GI5008A - Peace and Conflict in Theory and Practice (2017/18)
|Module specification||Module approved to run in 2017/18|
|Module title||Peace and Conflict in Theory and Practice|
|Module level||Intermediate (05)|
|Credit rating for module||15|
|School||School of Social Sciences|
|Total study hours||150|
|Running in 2017/18||
This module examines theories of peace and conflict, and explores the key debates and works of the leading authors on these subjects. It relates these theories to the dynamics of conflict in the contemporary world, with an emphasis on institutions and organisations working for peace and environmental protection. It analyses the objectives and methods of particular organisations, focusing on their policies, practices and theoretical approaches. The module also provides an introduction to the core practical skills considered essential for anyone working in the fields of conflict prevention, mediation, crisis management, peacebuilding or protecting the environment, as well as the dilemmas they frequently face.
This module aims to:
- Introduce students to competing theories of peace, conflict and violence, including environmental theory
- Explore the causes of conflict in the contemporary world
- Provide an understanding of some of the institutions and organisations (governmental and non-governmental) that work in conflict situations
- Analyse the varied objectives and methods of such organisations
- Introduce the core practical skills for work in relevant fields, thus enhancing employability
Approaches to the study of peace and conflict; theories of peace, conflict and violence; positive and negative peace; violence against nature and environmental theory; greed and grievance as causes of conflict; violent conflict in the contemporary world and the forces that generate it; international institutions with responsibilities to counteract or reduce conflict and environmental damage; peacekeeping, conflict prevention, crisis management, humanitarian assistance, mediation and peacebuilding; the range and varied roles of the NGO sector in working for peace and protecting the environment; practical skills.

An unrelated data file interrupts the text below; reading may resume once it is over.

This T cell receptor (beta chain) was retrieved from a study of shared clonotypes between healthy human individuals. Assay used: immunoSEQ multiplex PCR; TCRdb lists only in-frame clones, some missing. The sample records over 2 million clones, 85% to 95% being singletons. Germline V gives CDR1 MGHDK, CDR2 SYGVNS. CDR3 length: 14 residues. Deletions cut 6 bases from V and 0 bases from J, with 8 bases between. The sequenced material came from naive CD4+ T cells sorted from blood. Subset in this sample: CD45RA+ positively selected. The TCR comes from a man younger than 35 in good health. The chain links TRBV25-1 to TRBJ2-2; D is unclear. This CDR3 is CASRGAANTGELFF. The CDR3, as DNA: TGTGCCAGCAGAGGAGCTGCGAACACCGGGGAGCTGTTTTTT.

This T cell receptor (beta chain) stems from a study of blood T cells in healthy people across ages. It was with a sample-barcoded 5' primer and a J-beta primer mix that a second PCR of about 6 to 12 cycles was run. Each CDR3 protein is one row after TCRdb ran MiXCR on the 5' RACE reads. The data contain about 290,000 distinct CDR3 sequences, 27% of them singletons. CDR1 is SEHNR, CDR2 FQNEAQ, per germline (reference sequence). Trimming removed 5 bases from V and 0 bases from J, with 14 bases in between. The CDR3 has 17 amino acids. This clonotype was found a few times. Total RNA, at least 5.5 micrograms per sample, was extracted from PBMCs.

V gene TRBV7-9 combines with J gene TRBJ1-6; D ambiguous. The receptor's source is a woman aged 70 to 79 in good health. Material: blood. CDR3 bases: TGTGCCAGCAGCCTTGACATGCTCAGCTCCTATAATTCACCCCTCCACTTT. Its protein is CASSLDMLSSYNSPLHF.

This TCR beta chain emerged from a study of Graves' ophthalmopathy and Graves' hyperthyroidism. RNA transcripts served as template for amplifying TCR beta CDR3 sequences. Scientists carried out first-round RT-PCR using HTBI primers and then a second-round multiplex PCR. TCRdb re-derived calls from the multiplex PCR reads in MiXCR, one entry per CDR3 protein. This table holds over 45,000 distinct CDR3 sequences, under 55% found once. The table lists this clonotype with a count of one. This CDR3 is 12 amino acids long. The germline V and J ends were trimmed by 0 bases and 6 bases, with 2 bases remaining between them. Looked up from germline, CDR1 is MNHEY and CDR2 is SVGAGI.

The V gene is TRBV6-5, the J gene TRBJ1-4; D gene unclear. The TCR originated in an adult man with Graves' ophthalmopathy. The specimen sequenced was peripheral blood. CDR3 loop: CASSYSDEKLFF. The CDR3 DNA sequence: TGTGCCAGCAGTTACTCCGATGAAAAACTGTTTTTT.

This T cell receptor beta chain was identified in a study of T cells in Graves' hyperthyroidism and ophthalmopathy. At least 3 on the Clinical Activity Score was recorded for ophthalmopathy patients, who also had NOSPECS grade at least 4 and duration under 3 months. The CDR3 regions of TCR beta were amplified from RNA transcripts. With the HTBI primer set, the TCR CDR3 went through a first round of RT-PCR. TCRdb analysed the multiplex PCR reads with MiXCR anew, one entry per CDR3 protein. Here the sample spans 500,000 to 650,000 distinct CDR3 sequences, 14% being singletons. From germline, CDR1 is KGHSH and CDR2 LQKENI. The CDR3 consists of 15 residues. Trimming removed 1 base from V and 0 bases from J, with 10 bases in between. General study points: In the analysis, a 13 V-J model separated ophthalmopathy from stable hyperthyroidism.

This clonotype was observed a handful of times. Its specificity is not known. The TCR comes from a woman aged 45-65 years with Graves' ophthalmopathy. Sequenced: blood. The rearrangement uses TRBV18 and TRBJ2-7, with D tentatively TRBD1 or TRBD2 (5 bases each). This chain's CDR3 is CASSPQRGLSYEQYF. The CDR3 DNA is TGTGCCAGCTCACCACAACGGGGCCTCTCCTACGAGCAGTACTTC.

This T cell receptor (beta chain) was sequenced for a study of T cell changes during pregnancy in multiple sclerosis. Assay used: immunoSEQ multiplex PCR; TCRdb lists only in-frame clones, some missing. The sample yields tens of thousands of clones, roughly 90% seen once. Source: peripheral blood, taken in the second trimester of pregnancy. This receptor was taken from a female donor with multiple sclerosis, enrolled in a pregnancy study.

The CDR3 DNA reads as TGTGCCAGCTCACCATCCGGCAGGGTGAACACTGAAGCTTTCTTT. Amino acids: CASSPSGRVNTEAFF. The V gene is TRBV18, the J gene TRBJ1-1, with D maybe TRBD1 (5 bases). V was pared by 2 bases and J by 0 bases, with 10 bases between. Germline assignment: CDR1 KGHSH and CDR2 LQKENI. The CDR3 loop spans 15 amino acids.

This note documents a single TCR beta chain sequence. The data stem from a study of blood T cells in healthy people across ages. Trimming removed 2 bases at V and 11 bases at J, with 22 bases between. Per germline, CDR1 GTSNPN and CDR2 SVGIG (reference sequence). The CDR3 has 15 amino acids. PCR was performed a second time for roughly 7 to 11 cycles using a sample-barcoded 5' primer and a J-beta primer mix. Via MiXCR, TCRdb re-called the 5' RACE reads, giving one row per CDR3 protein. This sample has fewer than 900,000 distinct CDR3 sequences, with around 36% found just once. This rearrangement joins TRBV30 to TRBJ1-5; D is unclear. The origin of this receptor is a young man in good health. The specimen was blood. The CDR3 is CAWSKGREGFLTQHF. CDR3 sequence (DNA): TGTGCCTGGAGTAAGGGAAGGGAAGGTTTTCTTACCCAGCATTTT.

Learning and teaching
- Most weeks’ teaching will consist of a two-hour combined lecture and workshop and a one-hour seminar. Each lecture/workshop will comprise an interactive lecture and one or more activities undertaken by small groups. The seminars will involve discussions centred on pre-set readings.
- This module is practically oriented and a heavy emphasis is placed on employability, which is embedded throughout the module in the following ways: guest lectures and workshops facilitated by practitioners such as non-governmental organisations; and simulations and role-play exercises exploring the practicalities of working for peace
- The module makes extensive use of blended learning, primarily through full use of the dedicated Weblearn site for the module, including interactive use of the mail and discussion tools, module information, lecture PowerPoint slides, and scanned copies of key texts that are not available electronically
- Reflective learning will be encouraged through the practical activities and the regular interactive lectures, workshop activities and seminar discussions. Students will be required to attend all classes, to engage in the set activities, to prepare in advance by undertaking assigned readings, to complete coursework by deadlines, and to reflect and act on the feedback they receive
By the end of the module, students should:
1. Understand the main theoretical approaches to peace, conflict, and violence, including environmental considerations;
2. Apply theoretical perspectives on conflict and political violence to case studies in contemporary world politics;
3. Demonstrate an understanding of the central debates concerning the causes of conflict in the contemporary world.
Assessment is based on the following elements:
1. A 250-word introduction to one of the essay questions for the module. This must be submitted by week 9.
2. An essay, worth 100% of the final grade. It will be 2000 words in length. This must be submitted by week 13.
Anderson, M. B., and L. Olson (2003) ‘Confronting War: Critical Lessons for Peace Practitioners’, www.cdainc.com/cdawww/pdf/book/confrontingwar_Pdf1.pdf
Anderson, M. B. (1999) Do No Harm: How Aid can Support Peace or War (Boulder, CO: Lynne Rienner)
Barash, D. and C. Webel (2008) Peace and Conflict Studies, 2nd ed. (London: Sage)
Bellamy, A. J. and P. D. Williams (2010) Understanding Peacekeeping, 2nd ed. (Cambridge: Polity)
CQ Researcher (2010) Issues in Peace and Conflict (London: Sage)
Cramer, C. (2006) Civil War Is Not a Stupid Thing: Accounting for Violence in Developing Countries (London: Hurst)
Duffield. M. (2001) Global Governance and the New Wars (London: Zed Books)
Kaldor, M. (2012) New and Old Wars, 3rd ed. (Cambridge: Polity Press)
Keen, D. (2012) Useful Enemies: When Waging Wars is More Important Than Winning Them (New Haven: Yale University Press)
People Building Peace, www.peoplebuildingpeace.org/
Polman, L. (2010) War Games: The Story of Aid and War in Modern Times (London: Viking)
Pouligny, P. (2006) Peace Operations seen from Below: UN Missions and Local People (London: Hurst)
Richmond, O. and H. F. Carey (eds) (2005) Subcontracting Peace: The Challenges of NGO Peacebuilding (London: Ashgate)
Van Tongeren, P., Brenk, M., Hellema and J. Verhoeven (2005) People Building Peace II: Successful Stories of Civil Society (Boulder, CO: Lynne Rienner)
Wallenstein, P. (2011) Peace Research: Theory and Practice (London: Routledge)
Webel, C. and G. Johansen (eds) (2011) Peace and Conflict Studies: A Reader (London: Routledge)
Willetts, P. (2010) Non-Governmental Organisations in World Politics: The Construction of Global Governance (London: Routledge)
Zelizer, C. and L. Johnston (2005) ‘Skills, Networks and Knowledge: Developing a Career in International Peace and Conflict Resolution’: